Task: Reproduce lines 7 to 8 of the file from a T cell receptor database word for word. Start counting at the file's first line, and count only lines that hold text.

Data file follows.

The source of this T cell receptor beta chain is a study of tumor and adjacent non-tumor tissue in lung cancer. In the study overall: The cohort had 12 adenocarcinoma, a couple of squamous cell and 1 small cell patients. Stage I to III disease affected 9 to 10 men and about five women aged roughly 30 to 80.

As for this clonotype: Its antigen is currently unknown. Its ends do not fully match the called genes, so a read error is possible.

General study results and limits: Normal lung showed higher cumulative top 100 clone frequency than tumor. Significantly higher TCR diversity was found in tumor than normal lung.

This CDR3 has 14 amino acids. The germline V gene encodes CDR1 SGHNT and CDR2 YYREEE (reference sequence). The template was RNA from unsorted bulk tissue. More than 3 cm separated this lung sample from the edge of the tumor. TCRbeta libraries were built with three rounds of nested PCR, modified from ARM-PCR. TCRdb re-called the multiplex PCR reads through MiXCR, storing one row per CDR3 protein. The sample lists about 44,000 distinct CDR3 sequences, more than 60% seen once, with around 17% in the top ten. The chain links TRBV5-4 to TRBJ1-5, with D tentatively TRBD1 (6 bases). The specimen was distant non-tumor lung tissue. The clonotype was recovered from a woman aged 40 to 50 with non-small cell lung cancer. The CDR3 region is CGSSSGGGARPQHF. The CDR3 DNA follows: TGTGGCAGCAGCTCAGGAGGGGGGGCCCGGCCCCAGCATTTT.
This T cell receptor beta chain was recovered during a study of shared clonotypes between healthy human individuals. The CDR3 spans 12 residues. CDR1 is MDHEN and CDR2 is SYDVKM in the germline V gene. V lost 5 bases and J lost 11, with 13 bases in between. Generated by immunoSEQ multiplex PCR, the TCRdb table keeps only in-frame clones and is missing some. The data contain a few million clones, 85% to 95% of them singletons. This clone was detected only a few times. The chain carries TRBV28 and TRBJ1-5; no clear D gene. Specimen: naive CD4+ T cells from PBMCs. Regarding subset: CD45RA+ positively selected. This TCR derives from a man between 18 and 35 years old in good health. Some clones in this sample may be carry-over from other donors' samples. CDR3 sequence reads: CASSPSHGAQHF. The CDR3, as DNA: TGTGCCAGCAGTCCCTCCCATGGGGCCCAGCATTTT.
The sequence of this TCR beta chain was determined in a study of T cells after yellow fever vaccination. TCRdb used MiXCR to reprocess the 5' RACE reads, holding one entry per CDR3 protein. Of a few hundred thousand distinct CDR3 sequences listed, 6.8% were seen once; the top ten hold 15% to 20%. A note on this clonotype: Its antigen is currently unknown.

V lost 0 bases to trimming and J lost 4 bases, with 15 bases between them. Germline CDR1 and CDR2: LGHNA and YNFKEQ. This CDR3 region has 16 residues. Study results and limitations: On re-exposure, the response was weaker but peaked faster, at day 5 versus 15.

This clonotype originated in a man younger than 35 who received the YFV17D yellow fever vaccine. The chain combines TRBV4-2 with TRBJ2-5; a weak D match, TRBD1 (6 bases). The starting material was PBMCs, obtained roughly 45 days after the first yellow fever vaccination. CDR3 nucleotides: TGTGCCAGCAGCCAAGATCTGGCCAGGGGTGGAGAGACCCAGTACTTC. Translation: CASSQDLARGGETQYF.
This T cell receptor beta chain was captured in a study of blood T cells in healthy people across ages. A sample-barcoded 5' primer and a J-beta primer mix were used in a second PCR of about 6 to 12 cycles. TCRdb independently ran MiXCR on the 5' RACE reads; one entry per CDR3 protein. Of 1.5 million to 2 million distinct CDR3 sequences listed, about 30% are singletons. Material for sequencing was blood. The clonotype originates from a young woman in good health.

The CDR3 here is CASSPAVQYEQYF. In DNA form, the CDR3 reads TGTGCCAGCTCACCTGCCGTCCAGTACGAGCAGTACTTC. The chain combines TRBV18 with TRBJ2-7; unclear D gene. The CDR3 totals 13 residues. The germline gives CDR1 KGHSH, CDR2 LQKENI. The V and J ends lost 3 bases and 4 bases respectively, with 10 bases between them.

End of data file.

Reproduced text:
V lost 0 bases to trimming and J lost 4 bases, with 15 bases between them. Germline CDR1 and CDR2: LGHNA and YNFKEQ. This CDR3 region has 16 residues. Study results and limitations: On re-exposure, the response was weaker but peaked faster, at day 5 versus 15.

This clonotype originated in a man younger than 35 who received the YFV17D yellow fever vaccine. The chain combines TRBV4-2 with TRBJ2-5; a weak D match, TRBD1 (6 bases). The starting material was PBMCs, obtained roughly 45 days after the first yellow fever vaccination. CDR3 nucleotides: TGTGCCAGCAGCCAAGATCTGGCCAGGGGTGGAGAGACCCAGTACTTC. Translation: CASSQDLARGGETQYF.